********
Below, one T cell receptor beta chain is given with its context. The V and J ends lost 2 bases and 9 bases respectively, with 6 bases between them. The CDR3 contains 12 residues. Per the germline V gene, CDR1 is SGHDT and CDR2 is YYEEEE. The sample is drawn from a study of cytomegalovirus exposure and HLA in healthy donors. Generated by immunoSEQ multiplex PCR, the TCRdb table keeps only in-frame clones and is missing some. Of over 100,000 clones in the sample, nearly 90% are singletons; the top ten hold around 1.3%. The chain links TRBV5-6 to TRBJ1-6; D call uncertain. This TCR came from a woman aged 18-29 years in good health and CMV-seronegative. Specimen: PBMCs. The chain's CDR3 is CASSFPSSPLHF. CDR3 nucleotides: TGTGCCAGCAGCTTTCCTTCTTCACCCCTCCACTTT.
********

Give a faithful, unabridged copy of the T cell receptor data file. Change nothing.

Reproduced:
Below, one T cell receptor beta chain is given with its context. The V and J ends lost 2 bases and 9 bases respectively, with 6 bases between them. The CDR3 contains 12 residues. Per the germline V gene, CDR1 is SGHDT and CDR2 is YYEEEE. The sample is drawn from a study of cytomegalovirus exposure and HLA in healthy donors. Generated by immunoSEQ multiplex PCR, the TCRdb table keeps only in-frame clones and is missing some. Of over 100,000 clones in the sample, nearly 90% are singletons; the top ten hold around 1.3%. The chain links TRBV5-6 to TRBJ1-6; D call uncertain. This TCR came from a woman aged 18-29 years in good health and CMV-seronegative. Specimen: PBMCs. The chain's CDR3 is CASSFPSSPLHF. CDR3 nucleotides: TGTGCCAGCAGCTTTCCTTCTTCACCCCTCCACTTT.